The cases are too numerous to cite. Custody awards to abusive fathers. Good mothers who sought court protection for their children from their abusive parent where the preponderance of evidence was clear from confirmed hospital reports of injuries suffered from beatings and molestations only for the mothers to be deemed unfit to care for their children thereby placing the children back into the hands of their abusers.
A widely known 2012 STUDY by Echo A. Rivera, from the Department of Psychology, Michigan State University documents:
“Family court custody arrangements determine physical and legal custody of children, visitation arrangements, and thus, abusers’ level of legal access to women and their children (Hardesty & Ganong, 2006; Kernic et al., 2005). The U.S. court system is obligated to determine custody based on what is in the “best interests of the children” (Dalton, Carbon, & Olesen, 2003; Hardesty & Chung, 2006; Jaffe et al., 2003). Although the definition of these interests varies by state, family court typically encourages joint custody because of the assumption that frequent and prolonged contact with both parents is always in the best interests of the children (Kelly, 2004). This assumption, however, is based on post-divorce impact studies that have failed to account for interparental conflict, leading several scholars to discredit this assumption (Jaffe et al., 2003; Salem & Dunford-Jackson, 2008; Zorza, 2007).”
Studies show that Family court leans heavily on court mediation in divorce child custody arrangements. But the efficacy of mediators in cases of intimate partner abuse, commonly known as IPA, is highly questionable. (SECONDARY VICTIMIZATION OF ABUSED MOTHERS BY FAMILY COURT MEDIATORS)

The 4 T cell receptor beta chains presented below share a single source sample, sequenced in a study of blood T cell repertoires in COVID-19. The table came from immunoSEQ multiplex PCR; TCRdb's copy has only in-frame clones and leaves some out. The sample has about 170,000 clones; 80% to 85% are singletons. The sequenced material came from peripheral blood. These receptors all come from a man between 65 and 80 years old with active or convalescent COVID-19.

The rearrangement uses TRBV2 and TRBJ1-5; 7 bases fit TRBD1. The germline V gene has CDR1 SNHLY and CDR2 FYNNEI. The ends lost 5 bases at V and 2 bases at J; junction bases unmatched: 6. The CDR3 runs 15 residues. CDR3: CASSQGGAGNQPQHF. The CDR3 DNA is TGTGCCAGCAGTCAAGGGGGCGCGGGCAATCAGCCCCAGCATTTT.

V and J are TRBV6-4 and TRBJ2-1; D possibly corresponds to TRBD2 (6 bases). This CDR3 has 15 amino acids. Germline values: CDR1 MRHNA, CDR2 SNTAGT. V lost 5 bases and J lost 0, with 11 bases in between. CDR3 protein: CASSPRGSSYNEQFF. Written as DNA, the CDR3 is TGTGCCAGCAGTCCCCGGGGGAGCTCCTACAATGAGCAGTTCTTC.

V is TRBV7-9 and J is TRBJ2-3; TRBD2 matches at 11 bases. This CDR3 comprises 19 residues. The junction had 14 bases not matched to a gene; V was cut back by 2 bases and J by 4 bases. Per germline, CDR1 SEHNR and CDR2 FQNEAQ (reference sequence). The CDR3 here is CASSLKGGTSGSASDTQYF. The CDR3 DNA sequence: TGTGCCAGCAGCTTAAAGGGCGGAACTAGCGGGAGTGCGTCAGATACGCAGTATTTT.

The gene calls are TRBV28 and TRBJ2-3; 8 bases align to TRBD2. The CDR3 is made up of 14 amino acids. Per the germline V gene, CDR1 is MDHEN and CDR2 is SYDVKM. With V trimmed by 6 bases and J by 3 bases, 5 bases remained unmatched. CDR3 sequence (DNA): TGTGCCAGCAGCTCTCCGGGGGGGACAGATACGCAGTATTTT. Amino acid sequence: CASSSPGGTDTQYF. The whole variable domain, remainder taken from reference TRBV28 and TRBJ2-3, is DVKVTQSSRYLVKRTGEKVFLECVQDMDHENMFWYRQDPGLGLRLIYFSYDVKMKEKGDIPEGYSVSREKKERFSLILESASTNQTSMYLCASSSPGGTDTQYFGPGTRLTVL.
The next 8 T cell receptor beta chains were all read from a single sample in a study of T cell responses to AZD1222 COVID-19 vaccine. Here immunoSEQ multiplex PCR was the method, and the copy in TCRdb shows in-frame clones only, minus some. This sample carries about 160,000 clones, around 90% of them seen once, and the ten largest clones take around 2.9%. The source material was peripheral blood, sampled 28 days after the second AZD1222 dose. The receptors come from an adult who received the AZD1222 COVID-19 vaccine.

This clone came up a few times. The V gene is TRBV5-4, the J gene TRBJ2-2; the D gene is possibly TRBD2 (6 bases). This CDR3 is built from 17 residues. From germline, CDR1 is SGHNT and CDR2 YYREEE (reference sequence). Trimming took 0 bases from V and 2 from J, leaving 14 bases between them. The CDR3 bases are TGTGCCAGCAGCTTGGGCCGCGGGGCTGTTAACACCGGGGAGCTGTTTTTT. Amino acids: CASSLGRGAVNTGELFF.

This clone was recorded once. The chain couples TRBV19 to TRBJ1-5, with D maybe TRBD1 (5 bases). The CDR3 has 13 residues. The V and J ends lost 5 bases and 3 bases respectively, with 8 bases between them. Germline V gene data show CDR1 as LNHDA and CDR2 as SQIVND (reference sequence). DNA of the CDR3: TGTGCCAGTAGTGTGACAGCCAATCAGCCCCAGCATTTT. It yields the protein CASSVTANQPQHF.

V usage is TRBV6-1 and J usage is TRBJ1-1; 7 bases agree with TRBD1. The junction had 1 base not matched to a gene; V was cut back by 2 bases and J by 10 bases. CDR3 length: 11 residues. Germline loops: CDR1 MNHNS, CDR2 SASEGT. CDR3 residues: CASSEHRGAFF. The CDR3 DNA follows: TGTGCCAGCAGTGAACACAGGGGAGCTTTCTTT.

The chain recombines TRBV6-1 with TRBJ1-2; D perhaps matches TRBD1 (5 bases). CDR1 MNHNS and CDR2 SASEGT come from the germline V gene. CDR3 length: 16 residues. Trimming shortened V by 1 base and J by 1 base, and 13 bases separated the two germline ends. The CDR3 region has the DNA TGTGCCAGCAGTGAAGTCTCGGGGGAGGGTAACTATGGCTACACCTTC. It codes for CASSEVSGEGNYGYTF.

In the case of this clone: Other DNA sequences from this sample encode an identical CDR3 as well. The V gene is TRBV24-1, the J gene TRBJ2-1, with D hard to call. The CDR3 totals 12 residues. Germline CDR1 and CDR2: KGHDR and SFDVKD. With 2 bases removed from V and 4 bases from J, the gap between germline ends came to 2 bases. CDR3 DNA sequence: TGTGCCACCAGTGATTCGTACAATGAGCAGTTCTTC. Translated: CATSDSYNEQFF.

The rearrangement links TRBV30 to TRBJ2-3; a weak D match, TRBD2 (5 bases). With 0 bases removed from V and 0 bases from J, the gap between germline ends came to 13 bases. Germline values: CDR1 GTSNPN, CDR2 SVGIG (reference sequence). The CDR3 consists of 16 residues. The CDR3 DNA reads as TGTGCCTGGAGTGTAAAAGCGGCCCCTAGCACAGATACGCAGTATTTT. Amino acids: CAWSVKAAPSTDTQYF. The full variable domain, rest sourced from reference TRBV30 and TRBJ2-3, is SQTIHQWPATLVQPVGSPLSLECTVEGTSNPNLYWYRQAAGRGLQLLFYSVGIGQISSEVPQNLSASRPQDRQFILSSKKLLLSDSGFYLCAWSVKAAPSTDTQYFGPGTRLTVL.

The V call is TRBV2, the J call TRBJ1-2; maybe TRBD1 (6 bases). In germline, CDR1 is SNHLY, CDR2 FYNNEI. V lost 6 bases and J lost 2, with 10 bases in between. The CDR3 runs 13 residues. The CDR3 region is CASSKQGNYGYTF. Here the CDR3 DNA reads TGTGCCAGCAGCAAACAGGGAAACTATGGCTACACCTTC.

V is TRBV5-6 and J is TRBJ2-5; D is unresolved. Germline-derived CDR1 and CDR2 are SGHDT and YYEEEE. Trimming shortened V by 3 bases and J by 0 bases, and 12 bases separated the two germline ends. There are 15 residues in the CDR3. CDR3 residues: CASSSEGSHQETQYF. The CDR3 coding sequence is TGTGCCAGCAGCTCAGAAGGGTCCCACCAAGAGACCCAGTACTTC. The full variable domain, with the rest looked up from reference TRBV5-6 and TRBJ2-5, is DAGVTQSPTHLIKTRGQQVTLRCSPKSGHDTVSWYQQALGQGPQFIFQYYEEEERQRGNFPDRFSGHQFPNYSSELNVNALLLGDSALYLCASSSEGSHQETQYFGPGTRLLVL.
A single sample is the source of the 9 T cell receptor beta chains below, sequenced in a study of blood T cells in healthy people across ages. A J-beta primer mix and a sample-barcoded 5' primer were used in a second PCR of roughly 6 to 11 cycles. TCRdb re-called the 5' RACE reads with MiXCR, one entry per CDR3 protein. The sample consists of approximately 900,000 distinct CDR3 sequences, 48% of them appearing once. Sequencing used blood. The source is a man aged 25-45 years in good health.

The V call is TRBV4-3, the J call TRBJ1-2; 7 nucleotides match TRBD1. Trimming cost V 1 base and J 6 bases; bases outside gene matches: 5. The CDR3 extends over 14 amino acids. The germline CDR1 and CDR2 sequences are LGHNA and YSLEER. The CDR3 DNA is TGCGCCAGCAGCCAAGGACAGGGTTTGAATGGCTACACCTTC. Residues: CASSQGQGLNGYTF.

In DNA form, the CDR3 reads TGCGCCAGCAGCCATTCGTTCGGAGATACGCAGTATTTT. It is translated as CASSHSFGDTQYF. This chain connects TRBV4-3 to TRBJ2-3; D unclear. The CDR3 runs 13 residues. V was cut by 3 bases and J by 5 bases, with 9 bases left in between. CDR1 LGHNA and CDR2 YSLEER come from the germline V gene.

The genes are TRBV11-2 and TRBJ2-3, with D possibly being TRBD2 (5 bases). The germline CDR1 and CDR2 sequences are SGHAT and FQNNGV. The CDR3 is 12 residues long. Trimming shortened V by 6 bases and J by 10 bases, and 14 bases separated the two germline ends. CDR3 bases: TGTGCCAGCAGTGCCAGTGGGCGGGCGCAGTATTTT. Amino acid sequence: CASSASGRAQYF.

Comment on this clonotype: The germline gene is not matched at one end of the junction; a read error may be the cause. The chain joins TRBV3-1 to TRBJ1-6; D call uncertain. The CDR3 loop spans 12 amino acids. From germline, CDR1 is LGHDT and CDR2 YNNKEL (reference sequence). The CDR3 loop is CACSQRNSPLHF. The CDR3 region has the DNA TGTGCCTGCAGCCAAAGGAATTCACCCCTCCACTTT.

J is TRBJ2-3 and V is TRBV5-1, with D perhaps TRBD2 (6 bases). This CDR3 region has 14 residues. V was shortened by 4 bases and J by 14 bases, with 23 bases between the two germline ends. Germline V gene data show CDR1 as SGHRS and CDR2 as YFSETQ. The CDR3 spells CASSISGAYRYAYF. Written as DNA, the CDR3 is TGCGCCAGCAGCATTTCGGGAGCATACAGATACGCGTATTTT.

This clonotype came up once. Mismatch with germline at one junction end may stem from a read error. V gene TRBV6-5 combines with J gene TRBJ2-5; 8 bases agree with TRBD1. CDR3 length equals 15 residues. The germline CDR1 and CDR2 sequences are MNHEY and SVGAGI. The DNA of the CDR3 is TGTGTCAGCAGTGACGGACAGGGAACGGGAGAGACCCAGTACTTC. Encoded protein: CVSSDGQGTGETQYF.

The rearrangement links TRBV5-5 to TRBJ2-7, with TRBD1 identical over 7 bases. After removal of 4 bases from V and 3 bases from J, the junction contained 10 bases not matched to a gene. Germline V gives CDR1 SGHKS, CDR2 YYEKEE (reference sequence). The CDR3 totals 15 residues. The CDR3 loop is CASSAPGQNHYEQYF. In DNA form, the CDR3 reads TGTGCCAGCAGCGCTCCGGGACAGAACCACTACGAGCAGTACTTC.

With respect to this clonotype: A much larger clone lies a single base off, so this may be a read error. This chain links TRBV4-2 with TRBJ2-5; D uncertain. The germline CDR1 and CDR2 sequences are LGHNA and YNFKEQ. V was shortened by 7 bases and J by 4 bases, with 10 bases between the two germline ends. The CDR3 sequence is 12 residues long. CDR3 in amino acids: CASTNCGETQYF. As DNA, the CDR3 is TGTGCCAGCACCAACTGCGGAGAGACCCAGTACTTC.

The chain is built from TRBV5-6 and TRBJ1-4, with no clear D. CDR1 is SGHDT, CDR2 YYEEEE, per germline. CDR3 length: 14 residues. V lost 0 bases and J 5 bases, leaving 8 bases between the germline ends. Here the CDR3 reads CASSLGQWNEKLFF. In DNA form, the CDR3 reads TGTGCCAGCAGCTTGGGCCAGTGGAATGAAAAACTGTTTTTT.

More studies add to the research in the consideration of abuse in custody recommendations, showing mediators favor joint custody or sole custody to fathers even with a proven domestic violence history. (ABUSED MOTHERS’ SAFETY CONCERNS AND COURT MEDIATORS’ CUSTODY RECOMMENDATIONS)
Still other research shows mediating cases where IPA is a known concern, which guide mediators’ behaviors to follow linear formulas of custody outcomes due to their lack of sufficient training and knowledge of IPA and fears of mediating domestic violence cases.
Which raises the question of courtroom reform to better handle cases that involve domestic and/or sexual abuse to child victims and protect women from being secondarily victimized in court. What policy and legislative changes can be made? Maralee McClean shared her efforts to protect and seek justice for her daughter from her ex-husband’s alleged sexual abuse in the book Prosecuted But Not Silenced. Ms. McClean states in an interview article for CHILD LAW PRACTICE , “The failure of various systems when child sexual abuse is reported and how these cases are turned against the protective parent in family court illustrates a Catch-22 situation. Mothers who report sexual abuse nearly always lose custody. Research shows children are placed in full or partial custody of their identified sexual abusers 90%of the time. Unfortunately, many judges, attorneys, and mental health professionals do not understand the overlap of domestic violence and child abuse.
One thing is consistent throughout the research: cases like these are not isolated. They are worldwide. Praise to the mothers who fought for their childrens’ right to be safe and protected and never gave up. Some endured financial hardships after court and attorney costs, others suffered stress-related health issues as they faced the many challenges in seeking justice for their children.
That’s because Moms Fight Back.